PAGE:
KDIC set to wind up two collapsed banks

KDIC chief executive Hellen Chepkwony. 

Photo credit: File | Nation Media Group

The Kenya Deposit Insurance Corporation (KDIC) is set to wind up two collapsed lenders, Ari Bank, and Reliance Bank, serving the last rites for the institutions under liquidation for decades now.

Winding up is the process of dissolving a business by liquidating stock, paying off creditors, and distributing any remaining shareholder assets.

On Thursday, KDIC requested proposals on the provision of legal and audit services for the wind-up of the banks.

Ari Bank Corporation Limited has been in liquidation since December 5, 1997, and had Sh287,000 in total deposits.

As of the end of June 2021, KDIC reported it had paid out 55 percent of the institution’s protected deposits, or Sh6,000 from a pool of Sh11,000 in protected deposits.

Similarly, the KDIC disclosed the payment of Sh45 million to uninsured depositors and creditors at the end of the same period.

Reliance Bank Limited was placed in liquidation in September of 2000 and had Sh969,000 in total deposits.

Out of the deposits, about Sh88,000 was protected by KDIC which has so far paid out Sh57,000 or 57 percent.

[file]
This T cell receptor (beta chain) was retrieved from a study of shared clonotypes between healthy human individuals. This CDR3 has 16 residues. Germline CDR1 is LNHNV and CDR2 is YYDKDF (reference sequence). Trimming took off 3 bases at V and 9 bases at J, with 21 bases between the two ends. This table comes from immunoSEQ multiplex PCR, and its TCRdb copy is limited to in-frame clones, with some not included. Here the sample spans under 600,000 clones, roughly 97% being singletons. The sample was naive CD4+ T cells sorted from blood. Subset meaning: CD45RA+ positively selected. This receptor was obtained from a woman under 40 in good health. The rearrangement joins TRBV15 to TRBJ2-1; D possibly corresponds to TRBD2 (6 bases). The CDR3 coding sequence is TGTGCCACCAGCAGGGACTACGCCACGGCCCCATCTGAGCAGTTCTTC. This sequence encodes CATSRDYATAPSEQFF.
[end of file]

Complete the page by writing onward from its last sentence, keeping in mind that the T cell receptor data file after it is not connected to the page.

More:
Additionally, the KDIC has paid out Sh142 million to the bank’s unsecured depositors and creditors as of June 2021.

The two banks had Sh453 million and Sh1.5 billion loans as at liquidation respectively from which KDIC has made recoveries totalling Sh1.8 million and Sh46,000 respectively.

Ari and Reliance banks are expected to join a list of nine other wound-up banks including Allied Credit, International Finance Limited, Trade Finance, Diners Finance, Nairobi Finance, Inter-Africa Credit Finance, Central Finance, Heritage Bank, and Fortune Finance.

All nine troubled lenders were placed in liquidation between 1993 and 2000 when Kenya witnessed the highest incident of bank failures in its history.

Liquidation refers to the last option in the resolution of a problem bank where depositors are promptly paid their insured deposits after the closure of the bank after which further payouts are realized from the sale of assets and other recoveries.

Winding Up meanwhile describes the process of serving out last rites and marks the end of the liquidation process.

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